One more comparatively early economic feature of the EU was the Common Agricultural Policy or CAP. Unintentionally, the CAP was accountable for encouraging regional economic equality. Its basic function was to support the agriculture in the European Union’s member states (Nugent, 2004). The CAP has benefited the member nations with enlargement of the agricultural part in the economies, for instance, Spain and France. In addition, it has supported the states with less resourceful farms like Germany. It may rationally be asserted that some nations wished to become the members of the European Union due to the substantial monetary subsidies, which could be obtained via the donations of the CAP (Nugent, 2004). For example, the sponsorship, which Portugal, Greece, Spain, and the Republic of Ireland received from the EU, was a significant aspect in the further economic development of these countries. The successive growth of the EU has made the cost of CAP more of an obstruction than help in terms of efficient regional competition (Sakwa & Stevens, 2006).

There are some economic aspects of the European Union, which have encouraged the regional competition among the member countries deliberately. The Single European Act that paved the way for the Single European Market after 1992 was planned to make economies within the European Union perform as a single market rather than several different national economies (Nugent, 2004). The beginning of the Single European Market supported the regional competition through much better homogeny of services, goods, and marketing throughout the European Union. It was the accomplishment of the long expected customs union that had been considered after the foundation of the European Union. The solitary market presupposed that it abruptly became much simpler to achieve the better degrees of regional competition than ever before (Nugent, 2004). One market was meant to support the economic development; however, it has been not capable of protecting economies of the EU member nations from facing the cycles of high development and declines (Nugent, 2004). It has possibly enabled the organizations to preserve the marketing expenses and trade throughout the entire EU.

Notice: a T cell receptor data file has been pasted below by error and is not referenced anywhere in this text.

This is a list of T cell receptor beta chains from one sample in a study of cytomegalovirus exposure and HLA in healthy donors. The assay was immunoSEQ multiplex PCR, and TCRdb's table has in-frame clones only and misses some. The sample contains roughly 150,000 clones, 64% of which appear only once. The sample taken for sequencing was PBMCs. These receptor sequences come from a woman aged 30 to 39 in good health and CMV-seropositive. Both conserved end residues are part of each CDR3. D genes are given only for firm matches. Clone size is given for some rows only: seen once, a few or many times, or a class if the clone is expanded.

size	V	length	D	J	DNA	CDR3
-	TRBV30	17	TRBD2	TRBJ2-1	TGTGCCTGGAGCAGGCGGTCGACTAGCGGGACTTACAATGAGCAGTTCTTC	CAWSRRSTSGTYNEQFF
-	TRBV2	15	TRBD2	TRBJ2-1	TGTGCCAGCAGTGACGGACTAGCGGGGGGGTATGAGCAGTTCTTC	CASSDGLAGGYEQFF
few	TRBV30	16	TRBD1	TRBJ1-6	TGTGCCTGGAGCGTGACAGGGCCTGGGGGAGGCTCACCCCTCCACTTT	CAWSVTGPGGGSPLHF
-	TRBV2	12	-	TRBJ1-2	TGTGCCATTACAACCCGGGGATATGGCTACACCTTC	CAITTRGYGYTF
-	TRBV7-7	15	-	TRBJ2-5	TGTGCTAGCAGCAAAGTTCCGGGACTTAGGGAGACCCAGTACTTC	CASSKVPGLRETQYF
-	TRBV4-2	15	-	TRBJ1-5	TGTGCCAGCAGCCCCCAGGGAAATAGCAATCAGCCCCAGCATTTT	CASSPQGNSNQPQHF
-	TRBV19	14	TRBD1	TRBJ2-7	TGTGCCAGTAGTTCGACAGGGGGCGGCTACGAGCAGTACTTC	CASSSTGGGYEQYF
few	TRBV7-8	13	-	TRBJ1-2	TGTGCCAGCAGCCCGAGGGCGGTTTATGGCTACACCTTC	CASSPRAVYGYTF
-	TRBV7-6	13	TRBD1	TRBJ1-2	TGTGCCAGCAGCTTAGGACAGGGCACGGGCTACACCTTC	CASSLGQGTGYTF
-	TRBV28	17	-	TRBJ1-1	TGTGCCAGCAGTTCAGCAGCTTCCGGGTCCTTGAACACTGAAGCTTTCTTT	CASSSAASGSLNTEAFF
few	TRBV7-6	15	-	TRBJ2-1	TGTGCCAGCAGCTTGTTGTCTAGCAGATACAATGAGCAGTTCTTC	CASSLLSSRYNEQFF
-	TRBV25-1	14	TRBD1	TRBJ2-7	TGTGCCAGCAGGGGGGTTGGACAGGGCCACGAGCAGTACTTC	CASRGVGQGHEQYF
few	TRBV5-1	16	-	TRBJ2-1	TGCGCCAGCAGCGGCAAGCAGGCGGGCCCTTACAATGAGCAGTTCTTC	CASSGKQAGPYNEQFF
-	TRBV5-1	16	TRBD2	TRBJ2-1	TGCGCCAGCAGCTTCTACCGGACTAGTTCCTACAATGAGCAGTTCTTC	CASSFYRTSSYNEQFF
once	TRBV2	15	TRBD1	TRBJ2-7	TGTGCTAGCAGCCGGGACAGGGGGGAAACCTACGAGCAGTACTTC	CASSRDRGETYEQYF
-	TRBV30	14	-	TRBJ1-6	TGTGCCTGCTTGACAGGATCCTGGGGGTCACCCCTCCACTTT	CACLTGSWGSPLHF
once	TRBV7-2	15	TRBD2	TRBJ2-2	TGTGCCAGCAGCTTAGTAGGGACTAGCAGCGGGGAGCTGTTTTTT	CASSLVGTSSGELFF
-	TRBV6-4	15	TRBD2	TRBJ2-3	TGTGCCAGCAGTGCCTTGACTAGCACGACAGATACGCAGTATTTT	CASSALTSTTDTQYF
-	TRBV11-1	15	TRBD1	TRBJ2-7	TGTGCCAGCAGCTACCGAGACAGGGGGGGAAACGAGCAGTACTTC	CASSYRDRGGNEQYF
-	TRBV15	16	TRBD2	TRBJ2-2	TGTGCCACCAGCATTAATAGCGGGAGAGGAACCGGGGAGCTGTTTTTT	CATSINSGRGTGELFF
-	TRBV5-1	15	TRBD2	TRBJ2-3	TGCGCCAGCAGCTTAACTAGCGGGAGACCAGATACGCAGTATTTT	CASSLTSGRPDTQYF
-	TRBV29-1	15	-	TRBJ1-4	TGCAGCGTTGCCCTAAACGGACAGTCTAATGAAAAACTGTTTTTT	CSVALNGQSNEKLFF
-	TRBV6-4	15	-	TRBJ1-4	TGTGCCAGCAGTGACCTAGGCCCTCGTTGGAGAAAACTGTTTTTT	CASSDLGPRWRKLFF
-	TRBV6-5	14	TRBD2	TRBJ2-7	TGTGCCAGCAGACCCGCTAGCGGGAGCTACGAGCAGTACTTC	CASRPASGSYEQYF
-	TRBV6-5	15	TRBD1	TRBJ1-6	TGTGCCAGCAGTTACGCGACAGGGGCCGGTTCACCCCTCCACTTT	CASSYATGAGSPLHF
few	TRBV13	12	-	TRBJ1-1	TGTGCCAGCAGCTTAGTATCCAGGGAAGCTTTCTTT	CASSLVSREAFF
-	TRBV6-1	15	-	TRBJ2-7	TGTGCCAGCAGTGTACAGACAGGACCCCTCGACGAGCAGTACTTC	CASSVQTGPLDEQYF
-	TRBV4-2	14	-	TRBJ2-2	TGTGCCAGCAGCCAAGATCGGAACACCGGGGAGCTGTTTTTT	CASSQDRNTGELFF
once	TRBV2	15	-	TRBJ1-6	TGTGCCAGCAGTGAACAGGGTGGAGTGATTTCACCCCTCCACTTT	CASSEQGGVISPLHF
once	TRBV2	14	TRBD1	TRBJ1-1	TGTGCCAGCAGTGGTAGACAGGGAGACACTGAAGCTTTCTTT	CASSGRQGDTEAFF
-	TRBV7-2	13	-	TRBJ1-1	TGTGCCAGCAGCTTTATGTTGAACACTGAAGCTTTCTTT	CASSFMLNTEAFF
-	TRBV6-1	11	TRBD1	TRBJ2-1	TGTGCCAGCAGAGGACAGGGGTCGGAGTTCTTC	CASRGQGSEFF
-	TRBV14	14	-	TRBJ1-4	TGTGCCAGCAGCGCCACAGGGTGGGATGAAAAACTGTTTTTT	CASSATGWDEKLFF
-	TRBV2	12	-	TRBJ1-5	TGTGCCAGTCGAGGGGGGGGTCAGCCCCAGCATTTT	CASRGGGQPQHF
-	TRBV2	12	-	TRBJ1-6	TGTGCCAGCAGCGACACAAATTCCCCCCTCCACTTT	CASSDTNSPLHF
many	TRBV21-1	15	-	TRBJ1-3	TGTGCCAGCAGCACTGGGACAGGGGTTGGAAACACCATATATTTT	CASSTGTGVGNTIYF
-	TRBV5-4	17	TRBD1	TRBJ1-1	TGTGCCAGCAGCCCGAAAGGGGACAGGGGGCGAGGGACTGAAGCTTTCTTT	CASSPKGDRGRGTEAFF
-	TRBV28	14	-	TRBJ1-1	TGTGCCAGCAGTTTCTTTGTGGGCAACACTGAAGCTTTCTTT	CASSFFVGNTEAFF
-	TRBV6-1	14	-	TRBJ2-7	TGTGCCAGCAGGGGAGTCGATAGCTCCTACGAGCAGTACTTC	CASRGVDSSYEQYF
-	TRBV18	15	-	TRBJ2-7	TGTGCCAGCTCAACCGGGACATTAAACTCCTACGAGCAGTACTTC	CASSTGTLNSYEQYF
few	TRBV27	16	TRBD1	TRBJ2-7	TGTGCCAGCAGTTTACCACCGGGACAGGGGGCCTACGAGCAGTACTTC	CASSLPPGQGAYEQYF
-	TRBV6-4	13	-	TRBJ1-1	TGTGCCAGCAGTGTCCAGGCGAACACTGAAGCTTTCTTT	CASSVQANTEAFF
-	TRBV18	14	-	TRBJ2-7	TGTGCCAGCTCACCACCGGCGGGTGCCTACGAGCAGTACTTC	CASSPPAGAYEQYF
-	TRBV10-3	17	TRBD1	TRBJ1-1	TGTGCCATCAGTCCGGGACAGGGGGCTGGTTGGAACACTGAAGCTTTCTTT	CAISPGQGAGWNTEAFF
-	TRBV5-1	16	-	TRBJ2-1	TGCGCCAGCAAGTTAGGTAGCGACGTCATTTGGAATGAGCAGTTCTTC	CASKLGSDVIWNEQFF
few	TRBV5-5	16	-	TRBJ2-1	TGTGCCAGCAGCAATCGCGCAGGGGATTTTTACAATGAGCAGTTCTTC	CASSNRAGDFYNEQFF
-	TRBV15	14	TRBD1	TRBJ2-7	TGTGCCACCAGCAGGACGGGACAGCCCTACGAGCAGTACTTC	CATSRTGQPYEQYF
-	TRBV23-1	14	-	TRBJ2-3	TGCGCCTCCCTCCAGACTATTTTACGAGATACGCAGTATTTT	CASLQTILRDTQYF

The step to the single currency, Euro, has presupposed that the European Central Bank has undertaken the control over financial policy from the regional governments and former central banks that have been eliminated in the states, which have joined the EU (Nugent, 2004). The EU Commission and Council of Ministers had argued that the high level of regional and nationwide economic competition was, in fact, required before the launch of one currency and before the member nations were allowed to join in the program (Nugent, 2004). Obviously, the European Union member nations, which have adopted the common currency, have reached much higher regional competition than those states, which did not adopt it (Nugent, 2004).